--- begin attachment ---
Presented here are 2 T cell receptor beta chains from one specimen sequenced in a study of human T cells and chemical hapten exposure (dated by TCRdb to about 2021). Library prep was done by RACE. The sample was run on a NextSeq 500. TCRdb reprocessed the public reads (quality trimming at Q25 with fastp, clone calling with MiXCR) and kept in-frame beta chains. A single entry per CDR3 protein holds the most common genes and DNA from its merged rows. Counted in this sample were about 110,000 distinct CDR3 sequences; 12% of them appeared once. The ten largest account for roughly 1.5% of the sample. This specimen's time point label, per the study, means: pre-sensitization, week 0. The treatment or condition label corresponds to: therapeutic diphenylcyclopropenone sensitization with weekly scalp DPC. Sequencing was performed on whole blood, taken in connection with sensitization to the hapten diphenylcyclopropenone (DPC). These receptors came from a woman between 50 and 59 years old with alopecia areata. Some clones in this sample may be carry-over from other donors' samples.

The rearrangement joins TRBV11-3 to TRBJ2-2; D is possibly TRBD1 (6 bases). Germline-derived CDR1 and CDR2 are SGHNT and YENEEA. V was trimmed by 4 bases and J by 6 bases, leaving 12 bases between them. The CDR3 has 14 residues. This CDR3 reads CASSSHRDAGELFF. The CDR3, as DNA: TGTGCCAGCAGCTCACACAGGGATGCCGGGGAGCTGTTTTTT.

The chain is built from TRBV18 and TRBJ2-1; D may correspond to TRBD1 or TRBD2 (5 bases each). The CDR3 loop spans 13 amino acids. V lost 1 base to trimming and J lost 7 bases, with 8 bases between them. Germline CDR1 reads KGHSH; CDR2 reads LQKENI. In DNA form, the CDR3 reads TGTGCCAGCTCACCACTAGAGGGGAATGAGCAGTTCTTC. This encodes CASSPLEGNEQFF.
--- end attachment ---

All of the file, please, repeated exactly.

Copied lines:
Presented here are 2 T cell receptor beta chains from one specimen sequenced in a study of human T cells and chemical hapten exposure (dated by TCRdb to about 2021). Library prep was done by RACE. The sample was run on a NextSeq 500. TCRdb reprocessed the public reads (quality trimming at Q25 with fastp, clone calling with MiXCR) and kept in-frame beta chains. A single entry per CDR3 protein holds the most common genes and DNA from its merged rows. Counted in this sample were about 110,000 distinct CDR3 sequences; 12% of them appeared once. The ten largest account for roughly 1.5% of the sample. This specimen's time point label, per the study, means: pre-sensitization, week 0. The treatment or condition label corresponds to: therapeutic diphenylcyclopropenone sensitization with weekly scalp DPC. Sequencing was performed on whole blood, taken in connection with sensitization to the hapten diphenylcyclopropenone (DPC). These receptors came from a woman between 50 and 59 years old with alopecia areata. Some clones in this sample may be carry-over from other donors' samples.

The rearrangement joins TRBV11-3 to TRBJ2-2; D is possibly TRBD1 (6 bases). Germline-derived CDR1 and CDR2 are SGHNT and YENEEA. V was trimmed by 4 bases and J by 6 bases, leaving 12 bases between them. The CDR3 has 14 residues. This CDR3 reads CASSSHRDAGELFF. The CDR3, as DNA: TGTGCCAGCAGCTCACACAGGGATGCCGGGGAGCTGTTTTTT.

The chain is built from TRBV18 and TRBJ2-1; D may correspond to TRBD1 or TRBD2 (5 bases each). The CDR3 loop spans 13 amino acids. V lost 1 base to trimming and J lost 7 bases, with 8 bases between them. Germline CDR1 reads KGHSH; CDR2 reads LQKENI. In DNA form, the CDR3 reads TGTGCCAGCTCACCACTAGAGGGGAATGAGCAGTTCTTC. This encodes CASSPLEGNEQFF.